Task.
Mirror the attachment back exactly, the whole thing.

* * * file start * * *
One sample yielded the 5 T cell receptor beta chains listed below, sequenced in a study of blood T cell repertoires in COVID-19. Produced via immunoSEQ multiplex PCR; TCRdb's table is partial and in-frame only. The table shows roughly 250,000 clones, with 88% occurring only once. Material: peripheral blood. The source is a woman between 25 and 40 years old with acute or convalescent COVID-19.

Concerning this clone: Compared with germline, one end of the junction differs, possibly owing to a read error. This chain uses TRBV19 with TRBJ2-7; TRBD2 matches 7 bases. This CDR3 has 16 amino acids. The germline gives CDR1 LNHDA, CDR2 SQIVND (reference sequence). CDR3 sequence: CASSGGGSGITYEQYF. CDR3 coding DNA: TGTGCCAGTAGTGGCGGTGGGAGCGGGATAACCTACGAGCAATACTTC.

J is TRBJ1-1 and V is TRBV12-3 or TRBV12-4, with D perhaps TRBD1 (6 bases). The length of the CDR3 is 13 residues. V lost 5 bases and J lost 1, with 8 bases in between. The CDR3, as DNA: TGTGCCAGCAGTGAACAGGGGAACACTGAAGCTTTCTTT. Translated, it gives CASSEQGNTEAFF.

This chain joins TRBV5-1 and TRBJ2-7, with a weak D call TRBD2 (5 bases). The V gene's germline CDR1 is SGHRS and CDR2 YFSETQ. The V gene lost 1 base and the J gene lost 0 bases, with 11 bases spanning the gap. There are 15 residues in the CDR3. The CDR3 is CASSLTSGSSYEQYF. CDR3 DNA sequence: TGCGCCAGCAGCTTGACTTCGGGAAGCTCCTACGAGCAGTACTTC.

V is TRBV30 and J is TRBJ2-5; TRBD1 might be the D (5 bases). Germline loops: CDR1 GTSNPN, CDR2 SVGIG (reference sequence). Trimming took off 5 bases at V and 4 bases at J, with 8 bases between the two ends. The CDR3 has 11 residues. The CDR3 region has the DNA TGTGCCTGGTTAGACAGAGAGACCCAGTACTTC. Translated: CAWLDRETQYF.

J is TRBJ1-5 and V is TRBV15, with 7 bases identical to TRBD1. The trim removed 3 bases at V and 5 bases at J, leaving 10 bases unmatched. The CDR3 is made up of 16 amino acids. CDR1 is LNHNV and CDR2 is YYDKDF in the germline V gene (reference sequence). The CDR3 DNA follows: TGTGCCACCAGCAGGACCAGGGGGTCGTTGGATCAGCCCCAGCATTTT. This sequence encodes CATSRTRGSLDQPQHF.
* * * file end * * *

One sample yielded the 5 T cell receptor beta chains listed below, sequenced in a study of blood T cell repertoires in COVID-19. Produced via immunoSEQ multiplex PCR; TCRdb's table is partial and in-frame only. The table shows roughly 250,000 clones, with 88% occurring only once. Material: peripheral blood. The source is a woman between 25 and 40 years old with acute or convalescent COVID-19.

Concerning this clone: Compared with germline, one end of the junction differs, possibly owing to a read error. This chain uses TRBV19 with TRBJ2-7; TRBD2 matches 7 bases. This CDR3 has 16 amino acids. The germline gives CDR1 LNHDA, CDR2 SQIVND (reference sequence). CDR3 sequence: CASSGGGSGITYEQYF. CDR3 coding DNA: TGTGCCAGTAGTGGCGGTGGGAGCGGGATAACCTACGAGCAATACTTC.

J is TRBJ1-1 and V is TRBV12-3 or TRBV12-4, with D perhaps TRBD1 (6 bases). The length of the CDR3 is 13 residues. V lost 5 bases and J lost 1, with 8 bases in between. The CDR3, as DNA: TGTGCCAGCAGTGAACAGGGGAACACTGAAGCTTTCTTT. Translated, it gives CASSEQGNTEAFF.

This chain joins TRBV5-1 and TRBJ2-7, with a weak D call TRBD2 (5 bases). The V gene's germline CDR1 is SGHRS and CDR2 YFSETQ. The V gene lost 1 base and the J gene lost 0 bases, with 11 bases spanning the gap. There are 15 residues in the CDR3. The CDR3 is CASSLTSGSSYEQYF. CDR3 DNA sequence: TGCGCCAGCAGCTTGACTTCGGGAAGCTCCTACGAGCAGTACTTC.

V is TRBV30 and J is TRBJ2-5; TRBD1 might be the D (5 bases). Germline loops: CDR1 GTSNPN, CDR2 SVGIG (reference sequence). Trimming took off 5 bases at V and 4 bases at J, with 8 bases between the two ends. The CDR3 has 11 residues. The CDR3 region has the DNA TGTGCCTGGTTAGACAGAGAGACCCAGTACTTC. Translated: CAWLDRETQYF.

J is TRBJ1-5 and V is TRBV15, with 7 bases identical to TRBD1. The trim removed 3 bases at V and 5 bases at J, leaving 10 bases unmatched. The CDR3 is made up of 16 amino acids. CDR1 is LNHNV and CDR2 is YYDKDF in the germline V gene (reference sequence). The CDR3 DNA follows: TGTGCCACCAGCAGGACCAGGGGGTCGTTGGATCAGCCCCAGCATTTT. This sequence encodes CATSRTRGSLDQPQHF.